That’s what a group of scientists did in a study recently published in the Proceedings of the National Academy of Sciences. Their monkey of choice was the rhesus macaque – a species whose lowest-ranking members, like humans, also exhibit poorer health.  Working with 49 monkeys divided into 10 social groups, the researchers demonstrated that the animals’ social status affected gene expression, specifically in genes relating to immune function. The effect was so pronounced, in fact, that it could even be used to predict status. Gene expression data from blood samples indentified with 80% accuracy the relative rank of the individual from which they were taken.

In case your recollection of genetics is a bit hazy, this might be a good time to clarify what we mean by “gene expression”. With the exception of gametes, every nucleated cell in your body contains a full set of genes (46 chromosome worth, assuming you’re human), but not every inch of DNA in those cells is constantly expressed (that is, transcribed into RNA and eventually translated into the proteins that run our bodies).* So while an individual’s genome is set in stone, gene expression varies between cell types and can also be impacted by environmental conditions.

To sort out the connection between the environmental factor of social rank and gene expression, the authors of the study took medium-ranking female monkeys and assigned them to new hierarchical social groups comprised of five individuals. Rank in these experimental groups could be manipulated by the order in which each member was introduced – the first ones in generally ranked the highest, while latecomers were stuck with increasingly lower statuses. 

Looking at thousands of genes, the authors found greater gene expression related to rank in 987 of them. (535 genes were expressed more in high rankers, 452 in low rankers). Additionally, monkeys that switched ranks during the experiment experienced changes in their gene expression shortly thereafter. This suggests that not only is it rank that controls gene expression, rather than the other way around, but that negative effects of low status on health might be reversible through changes in the social environment.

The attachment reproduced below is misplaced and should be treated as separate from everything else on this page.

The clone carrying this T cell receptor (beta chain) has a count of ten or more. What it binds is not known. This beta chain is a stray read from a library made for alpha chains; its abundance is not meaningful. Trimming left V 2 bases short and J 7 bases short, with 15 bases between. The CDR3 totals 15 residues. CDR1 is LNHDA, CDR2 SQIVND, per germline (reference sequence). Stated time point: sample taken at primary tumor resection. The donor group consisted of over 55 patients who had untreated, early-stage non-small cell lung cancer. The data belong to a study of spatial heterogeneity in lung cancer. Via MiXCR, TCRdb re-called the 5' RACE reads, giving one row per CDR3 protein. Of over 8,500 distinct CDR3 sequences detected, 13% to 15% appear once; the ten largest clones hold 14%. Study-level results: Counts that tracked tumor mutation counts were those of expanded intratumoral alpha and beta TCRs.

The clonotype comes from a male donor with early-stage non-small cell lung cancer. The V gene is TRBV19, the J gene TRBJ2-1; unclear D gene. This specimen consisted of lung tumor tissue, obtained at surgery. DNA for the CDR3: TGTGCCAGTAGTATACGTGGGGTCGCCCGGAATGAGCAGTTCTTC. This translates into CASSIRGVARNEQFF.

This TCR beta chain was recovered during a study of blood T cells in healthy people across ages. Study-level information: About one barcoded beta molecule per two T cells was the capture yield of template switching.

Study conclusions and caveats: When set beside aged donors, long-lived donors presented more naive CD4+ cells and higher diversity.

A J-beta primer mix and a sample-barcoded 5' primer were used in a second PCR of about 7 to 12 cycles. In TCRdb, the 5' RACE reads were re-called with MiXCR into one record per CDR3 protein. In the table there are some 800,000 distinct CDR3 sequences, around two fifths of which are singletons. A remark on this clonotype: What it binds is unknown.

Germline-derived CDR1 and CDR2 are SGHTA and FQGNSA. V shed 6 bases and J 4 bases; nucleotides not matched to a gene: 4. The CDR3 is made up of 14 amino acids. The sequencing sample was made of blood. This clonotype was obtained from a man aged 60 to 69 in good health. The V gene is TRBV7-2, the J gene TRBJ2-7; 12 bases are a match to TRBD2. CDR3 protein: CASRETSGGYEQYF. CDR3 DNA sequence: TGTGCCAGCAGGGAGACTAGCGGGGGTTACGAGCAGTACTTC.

How are we to interpret these results? Very carefully. Monkeys and humans differ genetically and socially, so we shouldn’t just assume the results apply to our own species and call it a day. Human civilization is a complicated affair, and status can’t easily be reduced to resource access and grooming privileges. What determines our status within society? Is it just economic? Does it extend to race and gender? To high school cliques and Hollywood A thru D lists? As they say in the science biz, more research is needed, but it’s an intriguing start.

* If that’s still too vague, or you’re just needing a break from your job, I found this website that lets you build your own virtual protein. Weeee! Internet!

 In the wild, female rhesus macaques typically stay with the social group and rank they’re born into.